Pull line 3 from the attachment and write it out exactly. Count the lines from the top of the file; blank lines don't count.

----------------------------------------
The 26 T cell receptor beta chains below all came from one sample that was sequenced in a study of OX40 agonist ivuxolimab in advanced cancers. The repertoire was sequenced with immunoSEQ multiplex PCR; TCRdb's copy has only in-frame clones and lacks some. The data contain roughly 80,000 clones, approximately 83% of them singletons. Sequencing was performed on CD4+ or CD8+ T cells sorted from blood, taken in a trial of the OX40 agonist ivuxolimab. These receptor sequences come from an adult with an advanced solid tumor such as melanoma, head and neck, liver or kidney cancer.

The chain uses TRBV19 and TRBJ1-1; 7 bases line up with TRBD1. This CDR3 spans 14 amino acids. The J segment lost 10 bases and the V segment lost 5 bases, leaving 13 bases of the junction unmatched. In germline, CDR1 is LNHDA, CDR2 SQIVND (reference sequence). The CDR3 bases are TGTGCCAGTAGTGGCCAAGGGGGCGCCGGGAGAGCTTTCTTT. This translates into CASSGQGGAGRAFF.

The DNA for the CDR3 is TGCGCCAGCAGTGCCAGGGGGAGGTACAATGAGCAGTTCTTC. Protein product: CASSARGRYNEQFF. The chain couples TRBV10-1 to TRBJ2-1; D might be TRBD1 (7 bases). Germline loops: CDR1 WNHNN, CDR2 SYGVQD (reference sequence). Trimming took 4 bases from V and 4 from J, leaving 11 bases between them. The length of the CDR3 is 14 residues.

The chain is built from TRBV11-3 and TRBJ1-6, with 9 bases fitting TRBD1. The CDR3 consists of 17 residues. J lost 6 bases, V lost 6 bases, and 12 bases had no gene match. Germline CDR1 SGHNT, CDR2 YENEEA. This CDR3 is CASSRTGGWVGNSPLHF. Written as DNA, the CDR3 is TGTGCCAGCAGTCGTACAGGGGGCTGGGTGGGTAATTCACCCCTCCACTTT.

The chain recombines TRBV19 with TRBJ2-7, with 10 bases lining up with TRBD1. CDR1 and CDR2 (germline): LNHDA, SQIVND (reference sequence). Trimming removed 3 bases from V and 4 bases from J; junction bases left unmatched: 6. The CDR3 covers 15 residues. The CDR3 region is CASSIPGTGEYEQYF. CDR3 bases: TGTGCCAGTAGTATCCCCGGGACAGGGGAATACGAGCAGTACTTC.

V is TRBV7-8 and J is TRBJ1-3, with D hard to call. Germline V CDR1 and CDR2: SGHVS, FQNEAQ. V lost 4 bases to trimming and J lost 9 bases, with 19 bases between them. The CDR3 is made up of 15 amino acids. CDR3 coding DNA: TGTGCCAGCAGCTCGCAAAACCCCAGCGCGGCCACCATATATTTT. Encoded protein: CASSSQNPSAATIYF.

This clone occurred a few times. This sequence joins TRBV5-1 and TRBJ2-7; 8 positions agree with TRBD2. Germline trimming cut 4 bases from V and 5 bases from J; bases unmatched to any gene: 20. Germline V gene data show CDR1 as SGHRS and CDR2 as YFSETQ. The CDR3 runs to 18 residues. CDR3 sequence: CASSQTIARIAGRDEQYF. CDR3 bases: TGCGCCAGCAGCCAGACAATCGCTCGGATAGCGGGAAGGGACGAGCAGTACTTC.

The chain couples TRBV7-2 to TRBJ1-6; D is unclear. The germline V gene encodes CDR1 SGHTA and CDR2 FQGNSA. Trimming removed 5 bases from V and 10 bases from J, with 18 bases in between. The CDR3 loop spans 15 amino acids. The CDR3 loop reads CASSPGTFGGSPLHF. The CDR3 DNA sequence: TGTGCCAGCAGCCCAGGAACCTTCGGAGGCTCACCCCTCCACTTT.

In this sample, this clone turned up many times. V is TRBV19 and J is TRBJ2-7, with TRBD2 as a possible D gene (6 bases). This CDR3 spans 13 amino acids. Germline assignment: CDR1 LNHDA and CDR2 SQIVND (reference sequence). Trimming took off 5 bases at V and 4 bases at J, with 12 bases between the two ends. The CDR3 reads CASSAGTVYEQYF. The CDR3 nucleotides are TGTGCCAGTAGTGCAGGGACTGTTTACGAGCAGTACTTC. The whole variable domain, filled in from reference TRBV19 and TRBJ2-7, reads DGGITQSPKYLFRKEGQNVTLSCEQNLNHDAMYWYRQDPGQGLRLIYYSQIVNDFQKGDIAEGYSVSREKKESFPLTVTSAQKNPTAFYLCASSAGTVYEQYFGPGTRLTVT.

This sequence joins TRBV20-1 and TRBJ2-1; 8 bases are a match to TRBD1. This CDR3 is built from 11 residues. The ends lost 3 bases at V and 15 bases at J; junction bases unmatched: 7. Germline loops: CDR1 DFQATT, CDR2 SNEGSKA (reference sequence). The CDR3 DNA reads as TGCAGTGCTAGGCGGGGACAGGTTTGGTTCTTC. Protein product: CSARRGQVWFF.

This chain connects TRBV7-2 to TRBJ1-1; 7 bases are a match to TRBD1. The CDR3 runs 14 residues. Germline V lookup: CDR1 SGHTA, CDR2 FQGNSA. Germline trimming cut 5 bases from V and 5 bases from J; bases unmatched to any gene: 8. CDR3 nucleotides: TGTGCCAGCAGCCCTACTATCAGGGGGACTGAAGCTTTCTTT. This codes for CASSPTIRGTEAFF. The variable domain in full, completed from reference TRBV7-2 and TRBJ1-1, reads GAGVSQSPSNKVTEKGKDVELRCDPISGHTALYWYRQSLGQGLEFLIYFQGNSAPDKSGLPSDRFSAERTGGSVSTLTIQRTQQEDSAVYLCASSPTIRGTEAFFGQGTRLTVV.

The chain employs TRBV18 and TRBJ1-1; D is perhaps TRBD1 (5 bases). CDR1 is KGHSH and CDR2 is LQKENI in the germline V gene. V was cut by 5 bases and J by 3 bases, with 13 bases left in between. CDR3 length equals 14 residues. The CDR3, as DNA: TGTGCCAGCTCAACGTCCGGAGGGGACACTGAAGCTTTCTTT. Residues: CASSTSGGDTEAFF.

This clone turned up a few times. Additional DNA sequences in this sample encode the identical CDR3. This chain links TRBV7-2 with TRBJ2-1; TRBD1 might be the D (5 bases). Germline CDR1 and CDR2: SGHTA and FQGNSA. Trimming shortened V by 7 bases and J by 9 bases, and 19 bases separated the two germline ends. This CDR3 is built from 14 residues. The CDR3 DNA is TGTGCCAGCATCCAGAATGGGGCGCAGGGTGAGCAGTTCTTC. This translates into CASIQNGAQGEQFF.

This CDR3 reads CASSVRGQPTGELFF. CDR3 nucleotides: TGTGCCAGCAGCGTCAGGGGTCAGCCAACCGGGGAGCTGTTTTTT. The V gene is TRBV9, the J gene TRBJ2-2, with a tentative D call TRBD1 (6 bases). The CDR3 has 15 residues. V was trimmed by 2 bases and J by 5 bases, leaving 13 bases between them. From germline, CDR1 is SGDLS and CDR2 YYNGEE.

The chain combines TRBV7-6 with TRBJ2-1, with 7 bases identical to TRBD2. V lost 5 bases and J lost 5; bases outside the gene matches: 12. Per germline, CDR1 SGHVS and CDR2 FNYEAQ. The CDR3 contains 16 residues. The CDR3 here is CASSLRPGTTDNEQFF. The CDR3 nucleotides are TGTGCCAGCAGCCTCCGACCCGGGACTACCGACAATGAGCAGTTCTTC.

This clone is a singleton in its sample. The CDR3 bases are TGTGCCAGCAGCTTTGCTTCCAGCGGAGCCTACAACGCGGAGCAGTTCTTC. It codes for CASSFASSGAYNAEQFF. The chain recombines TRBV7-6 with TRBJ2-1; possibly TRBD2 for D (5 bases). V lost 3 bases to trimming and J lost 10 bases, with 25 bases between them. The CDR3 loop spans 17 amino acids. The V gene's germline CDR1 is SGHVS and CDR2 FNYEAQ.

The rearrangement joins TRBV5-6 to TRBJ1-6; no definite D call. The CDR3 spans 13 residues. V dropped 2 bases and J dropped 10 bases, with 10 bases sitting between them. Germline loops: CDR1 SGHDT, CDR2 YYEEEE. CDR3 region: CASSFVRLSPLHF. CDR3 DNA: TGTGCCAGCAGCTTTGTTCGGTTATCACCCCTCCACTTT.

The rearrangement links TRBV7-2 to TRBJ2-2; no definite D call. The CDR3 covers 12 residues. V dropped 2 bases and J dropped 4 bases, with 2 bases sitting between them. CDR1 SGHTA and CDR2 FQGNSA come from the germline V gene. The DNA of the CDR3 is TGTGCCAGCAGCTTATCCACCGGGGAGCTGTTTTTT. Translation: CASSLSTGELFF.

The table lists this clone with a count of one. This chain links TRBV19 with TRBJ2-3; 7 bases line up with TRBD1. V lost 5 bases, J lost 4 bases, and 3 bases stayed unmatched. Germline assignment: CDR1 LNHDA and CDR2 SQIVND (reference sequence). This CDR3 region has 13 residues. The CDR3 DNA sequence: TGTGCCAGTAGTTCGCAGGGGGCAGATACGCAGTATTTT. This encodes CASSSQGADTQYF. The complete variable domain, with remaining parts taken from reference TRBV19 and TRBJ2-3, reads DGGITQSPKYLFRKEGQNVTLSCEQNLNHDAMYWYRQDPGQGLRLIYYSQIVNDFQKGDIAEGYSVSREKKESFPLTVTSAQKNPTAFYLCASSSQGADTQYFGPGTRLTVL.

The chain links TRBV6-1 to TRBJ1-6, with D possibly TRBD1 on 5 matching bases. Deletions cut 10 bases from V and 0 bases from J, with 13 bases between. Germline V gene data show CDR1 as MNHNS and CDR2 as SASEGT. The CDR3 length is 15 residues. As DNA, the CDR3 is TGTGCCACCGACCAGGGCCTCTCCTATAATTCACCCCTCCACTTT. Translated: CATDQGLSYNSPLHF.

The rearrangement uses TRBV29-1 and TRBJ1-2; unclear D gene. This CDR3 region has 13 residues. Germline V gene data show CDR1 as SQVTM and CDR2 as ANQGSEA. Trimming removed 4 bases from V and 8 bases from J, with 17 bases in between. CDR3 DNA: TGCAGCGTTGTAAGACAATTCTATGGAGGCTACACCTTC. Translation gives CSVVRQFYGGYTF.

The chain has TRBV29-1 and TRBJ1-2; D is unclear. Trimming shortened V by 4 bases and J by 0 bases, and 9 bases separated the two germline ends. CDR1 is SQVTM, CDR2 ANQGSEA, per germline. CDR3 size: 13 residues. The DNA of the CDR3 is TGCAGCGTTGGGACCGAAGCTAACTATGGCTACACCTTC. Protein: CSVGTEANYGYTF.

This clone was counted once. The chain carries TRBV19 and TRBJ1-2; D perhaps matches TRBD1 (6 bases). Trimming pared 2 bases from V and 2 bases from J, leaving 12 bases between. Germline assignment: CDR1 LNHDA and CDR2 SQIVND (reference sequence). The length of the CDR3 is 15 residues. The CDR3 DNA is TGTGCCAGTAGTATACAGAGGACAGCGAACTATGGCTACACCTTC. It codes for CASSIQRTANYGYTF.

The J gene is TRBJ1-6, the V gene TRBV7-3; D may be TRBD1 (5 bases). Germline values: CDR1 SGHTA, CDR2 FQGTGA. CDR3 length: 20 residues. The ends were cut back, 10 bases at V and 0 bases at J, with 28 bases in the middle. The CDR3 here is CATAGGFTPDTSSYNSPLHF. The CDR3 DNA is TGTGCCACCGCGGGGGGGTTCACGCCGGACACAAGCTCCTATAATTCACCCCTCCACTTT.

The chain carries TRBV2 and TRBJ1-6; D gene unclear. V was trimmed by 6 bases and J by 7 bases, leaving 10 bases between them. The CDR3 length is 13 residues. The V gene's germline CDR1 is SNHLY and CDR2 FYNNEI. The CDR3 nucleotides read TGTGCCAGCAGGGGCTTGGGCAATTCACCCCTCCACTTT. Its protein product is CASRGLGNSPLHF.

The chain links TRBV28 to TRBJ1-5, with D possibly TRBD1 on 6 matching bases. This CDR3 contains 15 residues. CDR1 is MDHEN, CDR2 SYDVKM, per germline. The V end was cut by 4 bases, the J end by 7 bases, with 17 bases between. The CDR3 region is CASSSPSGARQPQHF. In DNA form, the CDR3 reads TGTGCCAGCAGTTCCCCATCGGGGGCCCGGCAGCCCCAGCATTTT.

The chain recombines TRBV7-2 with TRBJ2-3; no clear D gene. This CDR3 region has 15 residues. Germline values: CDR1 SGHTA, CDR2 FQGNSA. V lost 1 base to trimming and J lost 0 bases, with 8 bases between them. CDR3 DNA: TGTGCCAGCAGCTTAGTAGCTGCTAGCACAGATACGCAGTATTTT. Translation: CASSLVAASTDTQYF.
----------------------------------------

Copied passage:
The DNA for the CDR3 is TGCGCCAGCAGTGCCAGGGGGAGGTACAATGAGCAGTTCTTC. Protein product: CASSARGRYNEQFF. The chain couples TRBV10-1 to TRBJ2-1; D might be TRBD1 (7 bases). Germline loops: CDR1 WNHNN, CDR2 SYGVQD (reference sequence). Trimming took 4 bases from V and 4 from J, leaving 11 bases between them. The length of the CDR3 is 14 residues.